The examples I used in my sermon all sound negative -- disease, job loss and mental illness. Oh! That's not totally true. There's one glimmer of hope in the hope of graduation. I'm not all doom and gloom in the quandaries I explore -- but there's one I don't mention. I didn't say it from the pulpit. Maybe because I didn't want to edit anymore after it hit me. Ok. That's definitely the reason. I was straight up lazy -- but here I am still trying to figure out how the words I preached yesterday speak to my own life. Because that word -- if -- is weighing heavily on me right now. 

And that sounds bad. Just the way that I said that it sounds like a burden I'm carrying. But, it's not. It's not a burden. Because the truth is: I'm in love. There's nothing depressing about that fact. I am in love with a wonderful man who just so happens to be in the army. We have had wonderful adventures in wine country and Hawaii and Seattle and even cuddled on the couch. He has become such a huge part of my life that it's hard to imagine life without him -- but I have to. In less than a month, he'll deploy. He'll go to make peace in Kuwait. (I'm told that Kuwait is really quite safe and I'm trying really hard to believe that. I am not really succeeding in this fact.) That's where this annoying word -- if -- kicks in. Because there are so many things that are unknown. There are so many things that I want to know about the future and so many more things that I can't know. So, this word bounces around in my head. If… If... If…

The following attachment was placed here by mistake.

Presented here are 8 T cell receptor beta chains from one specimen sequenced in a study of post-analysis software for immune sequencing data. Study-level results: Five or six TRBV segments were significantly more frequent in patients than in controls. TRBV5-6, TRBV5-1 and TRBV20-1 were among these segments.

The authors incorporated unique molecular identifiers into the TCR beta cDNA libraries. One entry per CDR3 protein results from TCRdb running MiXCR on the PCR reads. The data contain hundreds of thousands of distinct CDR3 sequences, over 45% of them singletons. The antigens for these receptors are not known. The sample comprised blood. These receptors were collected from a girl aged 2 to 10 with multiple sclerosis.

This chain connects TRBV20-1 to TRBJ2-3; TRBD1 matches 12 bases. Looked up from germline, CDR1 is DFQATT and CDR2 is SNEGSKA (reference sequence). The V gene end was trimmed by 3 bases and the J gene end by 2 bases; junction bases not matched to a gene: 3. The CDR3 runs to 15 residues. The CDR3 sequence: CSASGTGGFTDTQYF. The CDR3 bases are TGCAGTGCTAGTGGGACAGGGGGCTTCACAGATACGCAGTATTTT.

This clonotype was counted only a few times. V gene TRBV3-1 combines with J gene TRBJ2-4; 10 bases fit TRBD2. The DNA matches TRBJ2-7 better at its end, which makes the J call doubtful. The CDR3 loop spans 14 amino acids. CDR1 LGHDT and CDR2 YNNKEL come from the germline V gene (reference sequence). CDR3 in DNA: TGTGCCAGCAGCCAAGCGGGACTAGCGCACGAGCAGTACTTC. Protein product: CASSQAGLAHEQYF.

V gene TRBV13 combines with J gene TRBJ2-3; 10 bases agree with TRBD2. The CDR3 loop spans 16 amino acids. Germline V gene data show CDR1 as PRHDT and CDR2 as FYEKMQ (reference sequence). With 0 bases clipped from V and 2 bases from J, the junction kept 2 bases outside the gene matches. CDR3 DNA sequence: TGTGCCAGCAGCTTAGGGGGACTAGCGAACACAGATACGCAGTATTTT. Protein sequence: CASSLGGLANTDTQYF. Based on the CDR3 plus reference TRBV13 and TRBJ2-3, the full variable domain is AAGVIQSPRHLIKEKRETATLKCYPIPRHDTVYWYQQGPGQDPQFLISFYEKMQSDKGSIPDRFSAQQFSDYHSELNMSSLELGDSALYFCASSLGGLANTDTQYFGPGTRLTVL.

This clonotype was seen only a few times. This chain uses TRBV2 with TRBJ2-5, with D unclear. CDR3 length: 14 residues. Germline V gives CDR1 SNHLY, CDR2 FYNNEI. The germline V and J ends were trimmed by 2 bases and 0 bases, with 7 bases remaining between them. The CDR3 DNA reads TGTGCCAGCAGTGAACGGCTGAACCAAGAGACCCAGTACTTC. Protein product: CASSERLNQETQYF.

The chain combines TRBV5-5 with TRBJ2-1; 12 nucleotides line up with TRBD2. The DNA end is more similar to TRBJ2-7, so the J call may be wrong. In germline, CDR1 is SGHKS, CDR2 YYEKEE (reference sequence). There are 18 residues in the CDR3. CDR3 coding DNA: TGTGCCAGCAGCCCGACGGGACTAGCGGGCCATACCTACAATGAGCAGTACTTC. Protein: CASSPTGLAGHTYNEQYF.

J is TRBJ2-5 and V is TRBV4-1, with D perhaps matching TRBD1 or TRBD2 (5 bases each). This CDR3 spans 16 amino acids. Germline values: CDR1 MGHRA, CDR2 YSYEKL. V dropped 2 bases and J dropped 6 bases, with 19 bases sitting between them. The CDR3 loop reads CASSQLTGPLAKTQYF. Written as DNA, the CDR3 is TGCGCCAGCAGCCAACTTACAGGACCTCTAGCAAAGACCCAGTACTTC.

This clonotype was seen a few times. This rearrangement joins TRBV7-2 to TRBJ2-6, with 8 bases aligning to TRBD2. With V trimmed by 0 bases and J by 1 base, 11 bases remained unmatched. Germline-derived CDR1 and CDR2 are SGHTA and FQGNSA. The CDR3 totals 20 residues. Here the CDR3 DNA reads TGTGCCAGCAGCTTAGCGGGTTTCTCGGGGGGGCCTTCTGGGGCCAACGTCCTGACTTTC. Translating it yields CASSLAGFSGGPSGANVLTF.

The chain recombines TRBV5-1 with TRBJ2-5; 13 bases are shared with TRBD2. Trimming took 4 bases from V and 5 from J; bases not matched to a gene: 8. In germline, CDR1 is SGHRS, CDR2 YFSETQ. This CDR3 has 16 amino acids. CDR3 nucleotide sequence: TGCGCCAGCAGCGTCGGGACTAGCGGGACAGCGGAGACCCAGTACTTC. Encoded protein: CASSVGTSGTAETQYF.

And I don't really know how to talk about it. I don't know how to express how this particular possibility    is pulling at all of my heart strings. But, I know it is. I see it in myself every time I'm with this man I love. Because I can't help but touch him and hold him. I noticed the other night that I had wrapped my arms around him in such a way that it seemed I was determined not to let him go. But, he will go. He has to go. And I just don't know what's on the other side of that if. I can't imagine how I will change or he will change. Or what will happen to the ways that our lives intersect. I have no idea what will be and that scares me. And that's really all I can say. This scares me. Good job, tempter. Good job. But, I'm gonna really try not to let you win.